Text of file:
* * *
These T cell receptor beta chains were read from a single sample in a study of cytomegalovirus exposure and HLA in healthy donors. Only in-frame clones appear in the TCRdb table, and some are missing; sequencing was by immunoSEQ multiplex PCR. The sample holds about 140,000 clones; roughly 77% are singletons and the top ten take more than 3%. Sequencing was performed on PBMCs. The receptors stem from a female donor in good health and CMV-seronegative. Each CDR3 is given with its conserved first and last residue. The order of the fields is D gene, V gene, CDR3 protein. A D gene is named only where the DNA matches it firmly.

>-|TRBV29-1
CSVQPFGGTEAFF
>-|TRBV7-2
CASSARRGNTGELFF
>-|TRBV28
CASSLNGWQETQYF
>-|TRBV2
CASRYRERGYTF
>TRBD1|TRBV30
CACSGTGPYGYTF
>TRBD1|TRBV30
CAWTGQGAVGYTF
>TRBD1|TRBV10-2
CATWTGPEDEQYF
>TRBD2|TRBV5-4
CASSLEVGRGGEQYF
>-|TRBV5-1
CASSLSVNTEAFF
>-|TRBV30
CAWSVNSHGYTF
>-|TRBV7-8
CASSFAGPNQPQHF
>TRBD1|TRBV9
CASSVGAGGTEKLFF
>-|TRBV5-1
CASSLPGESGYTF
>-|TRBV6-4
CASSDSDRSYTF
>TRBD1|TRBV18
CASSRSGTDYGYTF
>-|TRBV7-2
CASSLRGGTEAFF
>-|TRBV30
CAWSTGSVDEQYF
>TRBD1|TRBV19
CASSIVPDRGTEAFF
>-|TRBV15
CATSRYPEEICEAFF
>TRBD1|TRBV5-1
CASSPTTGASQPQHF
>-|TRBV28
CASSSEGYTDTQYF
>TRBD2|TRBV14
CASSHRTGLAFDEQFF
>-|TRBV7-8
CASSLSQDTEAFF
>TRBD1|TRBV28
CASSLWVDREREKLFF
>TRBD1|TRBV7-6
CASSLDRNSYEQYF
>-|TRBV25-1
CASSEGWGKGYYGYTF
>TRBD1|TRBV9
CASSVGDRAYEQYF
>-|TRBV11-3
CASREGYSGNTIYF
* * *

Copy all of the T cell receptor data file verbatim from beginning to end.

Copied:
These T cell receptor beta chains were read from a single sample in a study of cytomegalovirus exposure and HLA in healthy donors. Only in-frame clones appear in the TCRdb table, and some are missing; sequencing was by immunoSEQ multiplex PCR. The sample holds about 140,000 clones; roughly 77% are singletons and the top ten take more than 3%. Sequencing was performed on PBMCs. The receptors stem from a female donor in good health and CMV-seronegative. Each CDR3 is given with its conserved first and last residue. The order of the fields is D gene, V gene, CDR3 protein. A D gene is named only where the DNA matches it firmly.

>-|TRBV29-1
CSVQPFGGTEAFF
>-|TRBV7-2
CASSARRGNTGELFF
>-|TRBV28
CASSLNGWQETQYF
>-|TRBV2
CASRYRERGYTF
>TRBD1|TRBV30
CACSGTGPYGYTF
>TRBD1|TRBV30
CAWTGQGAVGYTF
>TRBD1|TRBV10-2
CATWTGPEDEQYF
>TRBD2|TRBV5-4
CASSLEVGRGGEQYF
>-|TRBV5-1
CASSLSVNTEAFF
>-|TRBV30
CAWSVNSHGYTF
>-|TRBV7-8
CASSFAGPNQPQHF
>TRBD1|TRBV9
CASSVGAGGTEKLFF
>-|TRBV5-1
CASSLPGESGYTF
>-|TRBV6-4
CASSDSDRSYTF
>TRBD1|TRBV18
CASSRSGTDYGYTF
>-|TRBV7-2
CASSLRGGTEAFF
>-|TRBV30
CAWSTGSVDEQYF
>TRBD1|TRBV19
CASSIVPDRGTEAFF
>-|TRBV15
CATSRYPEEICEAFF
>TRBD1|TRBV5-1
CASSPTTGASQPQHF
>-|TRBV28
CASSSEGYTDTQYF
>TRBD2|TRBV14
CASSHRTGLAFDEQFF
>-|TRBV7-8
CASSLSQDTEAFF
>TRBD1|TRBV28
CASSLWVDREREKLFF
>TRBD1|TRBV7-6
CASSLDRNSYEQYF
>-|TRBV25-1
CASSEGWGKGYYGYTF
>TRBD1|TRBV9
CASSVGDRAYEQYF
>-|TRBV11-3
CASREGYSGNTIYF